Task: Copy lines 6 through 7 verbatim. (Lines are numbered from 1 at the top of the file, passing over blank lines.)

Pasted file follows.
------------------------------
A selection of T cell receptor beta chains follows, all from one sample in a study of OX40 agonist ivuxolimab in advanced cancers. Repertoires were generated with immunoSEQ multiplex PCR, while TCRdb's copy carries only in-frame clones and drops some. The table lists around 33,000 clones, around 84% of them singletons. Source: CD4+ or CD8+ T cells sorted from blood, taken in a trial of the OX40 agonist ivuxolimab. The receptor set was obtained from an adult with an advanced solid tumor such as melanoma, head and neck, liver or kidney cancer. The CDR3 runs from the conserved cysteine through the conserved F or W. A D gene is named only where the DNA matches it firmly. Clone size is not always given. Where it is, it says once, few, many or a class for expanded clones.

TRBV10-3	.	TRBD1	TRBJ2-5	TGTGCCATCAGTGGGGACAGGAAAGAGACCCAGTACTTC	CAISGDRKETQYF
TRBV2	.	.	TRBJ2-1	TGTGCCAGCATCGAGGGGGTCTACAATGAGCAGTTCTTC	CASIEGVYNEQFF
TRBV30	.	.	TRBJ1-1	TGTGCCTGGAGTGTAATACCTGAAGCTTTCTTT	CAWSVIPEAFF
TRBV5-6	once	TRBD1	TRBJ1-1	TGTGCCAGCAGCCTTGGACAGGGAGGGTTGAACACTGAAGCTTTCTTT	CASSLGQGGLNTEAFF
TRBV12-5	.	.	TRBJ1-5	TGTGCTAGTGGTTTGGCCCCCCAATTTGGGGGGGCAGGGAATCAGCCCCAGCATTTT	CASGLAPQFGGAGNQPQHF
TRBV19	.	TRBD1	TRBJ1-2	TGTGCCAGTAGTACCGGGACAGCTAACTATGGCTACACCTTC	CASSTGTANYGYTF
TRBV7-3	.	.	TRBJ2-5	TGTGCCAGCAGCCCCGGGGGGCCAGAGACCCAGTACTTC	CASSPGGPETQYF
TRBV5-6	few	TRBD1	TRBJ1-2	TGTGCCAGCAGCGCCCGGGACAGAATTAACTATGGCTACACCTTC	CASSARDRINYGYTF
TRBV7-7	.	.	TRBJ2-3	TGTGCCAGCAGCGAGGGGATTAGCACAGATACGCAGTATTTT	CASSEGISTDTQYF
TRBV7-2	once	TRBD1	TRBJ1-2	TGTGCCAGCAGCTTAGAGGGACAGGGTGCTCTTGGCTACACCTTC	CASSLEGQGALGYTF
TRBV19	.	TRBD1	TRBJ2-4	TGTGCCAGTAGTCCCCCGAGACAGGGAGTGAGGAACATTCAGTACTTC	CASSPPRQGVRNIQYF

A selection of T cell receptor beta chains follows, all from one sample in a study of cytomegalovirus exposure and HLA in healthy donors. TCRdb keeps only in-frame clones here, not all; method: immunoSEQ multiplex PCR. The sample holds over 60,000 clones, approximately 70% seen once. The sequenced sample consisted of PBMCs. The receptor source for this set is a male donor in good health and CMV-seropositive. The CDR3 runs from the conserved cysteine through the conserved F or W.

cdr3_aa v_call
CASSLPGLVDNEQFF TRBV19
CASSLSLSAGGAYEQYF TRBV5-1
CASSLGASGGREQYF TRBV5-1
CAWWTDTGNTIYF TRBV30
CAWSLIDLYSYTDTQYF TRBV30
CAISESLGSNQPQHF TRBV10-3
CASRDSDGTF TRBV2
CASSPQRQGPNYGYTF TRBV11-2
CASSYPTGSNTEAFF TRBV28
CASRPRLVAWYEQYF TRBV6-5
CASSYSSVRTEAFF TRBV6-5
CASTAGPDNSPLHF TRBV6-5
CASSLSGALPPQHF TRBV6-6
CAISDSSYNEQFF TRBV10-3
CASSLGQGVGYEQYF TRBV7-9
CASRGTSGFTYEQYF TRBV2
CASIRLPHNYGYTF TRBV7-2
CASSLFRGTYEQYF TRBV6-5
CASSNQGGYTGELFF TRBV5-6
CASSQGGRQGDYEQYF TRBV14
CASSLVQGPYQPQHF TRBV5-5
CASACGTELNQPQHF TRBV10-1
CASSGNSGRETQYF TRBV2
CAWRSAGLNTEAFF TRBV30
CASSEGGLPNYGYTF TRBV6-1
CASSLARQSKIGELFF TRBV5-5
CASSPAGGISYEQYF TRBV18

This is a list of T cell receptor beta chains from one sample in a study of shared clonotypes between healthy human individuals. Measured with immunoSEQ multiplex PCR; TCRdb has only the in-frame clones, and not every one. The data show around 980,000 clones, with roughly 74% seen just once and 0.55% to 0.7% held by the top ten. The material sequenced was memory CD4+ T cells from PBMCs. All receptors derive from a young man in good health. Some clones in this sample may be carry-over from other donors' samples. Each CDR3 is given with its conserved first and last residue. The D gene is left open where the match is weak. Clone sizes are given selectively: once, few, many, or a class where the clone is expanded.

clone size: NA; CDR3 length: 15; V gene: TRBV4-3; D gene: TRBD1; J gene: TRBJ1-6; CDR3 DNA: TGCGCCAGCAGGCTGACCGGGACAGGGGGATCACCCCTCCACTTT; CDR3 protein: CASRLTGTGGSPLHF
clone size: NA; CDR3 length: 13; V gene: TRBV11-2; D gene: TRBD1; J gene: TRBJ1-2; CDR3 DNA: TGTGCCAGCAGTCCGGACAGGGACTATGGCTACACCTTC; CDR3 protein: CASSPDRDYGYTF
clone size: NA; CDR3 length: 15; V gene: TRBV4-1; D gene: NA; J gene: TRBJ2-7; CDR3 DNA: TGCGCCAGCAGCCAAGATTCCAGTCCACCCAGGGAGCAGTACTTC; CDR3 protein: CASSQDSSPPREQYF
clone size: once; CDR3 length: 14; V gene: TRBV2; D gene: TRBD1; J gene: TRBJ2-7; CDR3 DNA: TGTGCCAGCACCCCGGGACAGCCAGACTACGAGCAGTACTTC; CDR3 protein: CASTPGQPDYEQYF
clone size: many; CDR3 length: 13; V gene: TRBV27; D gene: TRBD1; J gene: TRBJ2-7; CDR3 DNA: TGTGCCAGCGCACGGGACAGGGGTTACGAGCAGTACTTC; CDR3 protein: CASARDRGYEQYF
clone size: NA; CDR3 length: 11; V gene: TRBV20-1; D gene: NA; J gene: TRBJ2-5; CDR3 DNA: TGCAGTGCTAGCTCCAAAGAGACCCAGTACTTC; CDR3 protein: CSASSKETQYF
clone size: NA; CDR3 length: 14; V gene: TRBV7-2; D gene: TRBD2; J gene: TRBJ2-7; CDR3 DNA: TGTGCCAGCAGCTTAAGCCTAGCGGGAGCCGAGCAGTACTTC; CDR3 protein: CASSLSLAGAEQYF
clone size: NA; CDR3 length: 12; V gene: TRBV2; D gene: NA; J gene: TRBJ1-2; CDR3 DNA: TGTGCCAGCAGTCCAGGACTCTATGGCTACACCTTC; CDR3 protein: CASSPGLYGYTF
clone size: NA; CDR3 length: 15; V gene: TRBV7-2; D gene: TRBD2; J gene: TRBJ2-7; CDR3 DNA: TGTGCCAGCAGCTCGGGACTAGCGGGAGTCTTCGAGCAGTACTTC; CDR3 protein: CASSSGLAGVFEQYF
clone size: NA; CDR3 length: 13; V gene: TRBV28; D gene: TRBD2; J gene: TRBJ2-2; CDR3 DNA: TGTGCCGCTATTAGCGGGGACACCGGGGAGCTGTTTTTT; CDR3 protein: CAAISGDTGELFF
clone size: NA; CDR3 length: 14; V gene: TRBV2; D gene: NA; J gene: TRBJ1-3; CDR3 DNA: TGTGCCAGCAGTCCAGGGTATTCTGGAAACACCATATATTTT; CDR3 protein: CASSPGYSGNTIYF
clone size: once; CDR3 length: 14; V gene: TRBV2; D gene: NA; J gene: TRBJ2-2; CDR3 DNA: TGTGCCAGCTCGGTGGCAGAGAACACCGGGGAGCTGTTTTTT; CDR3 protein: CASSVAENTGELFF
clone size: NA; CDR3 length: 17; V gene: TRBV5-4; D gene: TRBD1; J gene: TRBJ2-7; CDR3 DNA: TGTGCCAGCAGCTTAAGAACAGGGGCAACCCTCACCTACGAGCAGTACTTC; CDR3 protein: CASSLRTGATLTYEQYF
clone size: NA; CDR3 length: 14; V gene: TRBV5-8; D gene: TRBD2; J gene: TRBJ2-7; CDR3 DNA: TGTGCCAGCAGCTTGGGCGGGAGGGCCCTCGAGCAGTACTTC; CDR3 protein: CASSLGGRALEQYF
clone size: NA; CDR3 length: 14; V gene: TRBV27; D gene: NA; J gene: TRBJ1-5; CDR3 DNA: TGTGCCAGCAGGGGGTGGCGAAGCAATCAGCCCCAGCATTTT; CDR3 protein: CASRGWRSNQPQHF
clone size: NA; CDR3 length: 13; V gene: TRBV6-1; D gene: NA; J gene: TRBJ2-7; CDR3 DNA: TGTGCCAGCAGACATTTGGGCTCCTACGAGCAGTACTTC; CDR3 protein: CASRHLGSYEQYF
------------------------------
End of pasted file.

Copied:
TRBV12-5	.	.	TRBJ1-5	TGTGCTAGTGGTTTGGCCCCCCAATTTGGGGGGGCAGGGAATCAGCCCCAGCATTTT	CASGLAPQFGGAGNQPQHF
TRBV19	.	TRBD1	TRBJ1-2	TGTGCCAGTAGTACCGGGACAGCTAACTATGGCTACACCTTC	CASSTGTANYGYTF